What does the quote Man is born free and everywhere he is in chains mean?

already exists.

Would you like to merge this question into it?

already exists as an alternate of this question.

Would you like to make it the primary and merge this question into it?

exists and is an alternate of .

What Jean-Jacques Rousseau meant is that government, social class, wealth and poverty are man-made prisons in which people trap each other. In the "state of nature" to which we are all born, those things do not exist. Remember that in his day there were no democracies to speak of. People everywhere were ruled by absolute monarchs whose word was law. Rousseau does not go so far as to claim that simple good manners, altruism and general decent behavior are also prisons, although some libertarian philosophers certainly have gone that far.

Born free merely means not born into slavery, but it is arguable whether anyone is "born free." We are all enslaved by society to some degree.

As a child we are at the mercy of our parents and teachers. Our parents can screw us up so easily with wrong food, wrong support, wrong advice, etc. Our teachers can fill our minds with the wrong ideas and knowledge. But we have to do what they say. Later we may have to serve in the army, whether we want to or not. When they say jump you say "Yessir. How high, sir?" As adults we have to work 9 to 5 five days a week for a boss to earn money to live. This means doing what we're told by the boss. At all times we are expected to obey thousands of laws, most of which we don't even know exist. If we don't we can lose our liberty. To travel we are searched and have to carry a passport. So freedom is not as easily come by as all that. All of these things are "chains" of one sort or another. By saying that one is in chains one may think that even though we are free here in America, we still have to follow the laws of the country.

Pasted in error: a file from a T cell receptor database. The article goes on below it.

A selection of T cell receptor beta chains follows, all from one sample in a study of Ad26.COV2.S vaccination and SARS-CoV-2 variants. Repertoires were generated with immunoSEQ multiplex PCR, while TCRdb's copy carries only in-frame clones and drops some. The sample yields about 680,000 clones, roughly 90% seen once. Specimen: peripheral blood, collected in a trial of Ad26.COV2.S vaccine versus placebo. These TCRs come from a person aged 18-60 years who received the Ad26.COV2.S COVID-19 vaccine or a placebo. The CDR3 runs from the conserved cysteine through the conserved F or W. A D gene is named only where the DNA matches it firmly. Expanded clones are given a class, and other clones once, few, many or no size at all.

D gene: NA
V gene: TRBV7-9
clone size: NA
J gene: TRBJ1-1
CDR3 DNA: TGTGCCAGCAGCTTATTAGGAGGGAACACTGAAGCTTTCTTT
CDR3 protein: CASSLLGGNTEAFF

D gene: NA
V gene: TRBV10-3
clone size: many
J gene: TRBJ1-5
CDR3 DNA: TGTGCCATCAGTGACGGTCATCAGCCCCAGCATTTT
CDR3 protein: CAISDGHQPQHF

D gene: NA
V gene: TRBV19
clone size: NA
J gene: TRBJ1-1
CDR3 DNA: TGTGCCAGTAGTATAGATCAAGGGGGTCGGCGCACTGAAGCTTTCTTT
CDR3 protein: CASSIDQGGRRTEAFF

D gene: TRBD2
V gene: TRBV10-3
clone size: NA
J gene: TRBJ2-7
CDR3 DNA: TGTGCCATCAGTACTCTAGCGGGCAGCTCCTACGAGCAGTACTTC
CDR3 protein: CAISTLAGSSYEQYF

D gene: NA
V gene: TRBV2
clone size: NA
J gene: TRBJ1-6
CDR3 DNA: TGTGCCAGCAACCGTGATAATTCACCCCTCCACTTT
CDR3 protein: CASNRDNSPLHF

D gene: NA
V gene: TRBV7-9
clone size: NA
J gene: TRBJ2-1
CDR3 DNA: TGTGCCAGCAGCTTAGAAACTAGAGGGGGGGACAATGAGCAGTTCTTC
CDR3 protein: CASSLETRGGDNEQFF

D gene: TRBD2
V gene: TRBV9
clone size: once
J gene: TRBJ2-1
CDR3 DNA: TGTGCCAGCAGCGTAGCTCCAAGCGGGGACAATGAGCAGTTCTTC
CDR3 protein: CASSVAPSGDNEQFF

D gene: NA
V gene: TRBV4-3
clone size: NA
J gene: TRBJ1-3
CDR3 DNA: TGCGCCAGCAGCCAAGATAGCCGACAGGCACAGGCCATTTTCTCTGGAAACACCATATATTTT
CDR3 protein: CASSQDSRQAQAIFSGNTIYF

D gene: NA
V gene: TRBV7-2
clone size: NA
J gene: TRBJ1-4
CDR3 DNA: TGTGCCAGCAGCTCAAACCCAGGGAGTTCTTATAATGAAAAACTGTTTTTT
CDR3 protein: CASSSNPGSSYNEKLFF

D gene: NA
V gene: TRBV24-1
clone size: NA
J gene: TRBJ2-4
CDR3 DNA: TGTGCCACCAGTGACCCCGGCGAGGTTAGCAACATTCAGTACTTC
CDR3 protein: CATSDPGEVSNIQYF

If you read Rousseau's 1st and 2nd Discourses and The Social Contract (and even add Emile in there) it becomes clear that while Rousseau is definitely talking about social and political institutions and laws, he is actually talking about something much more fundamental, and particularly in the context of his idea on the origin of human morality. The chains that Rousseau is talking about are Human Convention: all those social and political norms that man has created as a result of, and in order to live harmoniously in society with other men.
7 people found this useful

Man is born free but why is he everywhere in chains?

I do not want to reinvent the wheel. The answer to this question is righfully stated in Wikipedia.. [ edit ] Political theory . A 1766 portrait of Rousseau by Allan Ramsa

Man is born free but everywhere is in chains?

A line from a Rousseau essay, this is because of the restrictions that he places on himself and restrictions that are imposed on him by others. You have to follow social rules

Man is born free but is everywhere in chains?

Man is born free with absolute natural liberty but man is the weakest of animals and in order to survive lives in synergy with a social group for security and mutual benefit a
In Essays

What does the quote man is born free and everywhere he is in irons mean?

It means that everyone is born free and independent, with unlimited freedoms and also unlimited risks. Which is why from the moment we are born we are burdened by restrictions

Who wrote man is born free but is everywhere in chains?

Jean-Jacques Rousseau (French: 28 June 1712 - 2 July 1778) was a Genevan philosopher, writer, and composer of 18th-century Romanticism of French expression. His political phi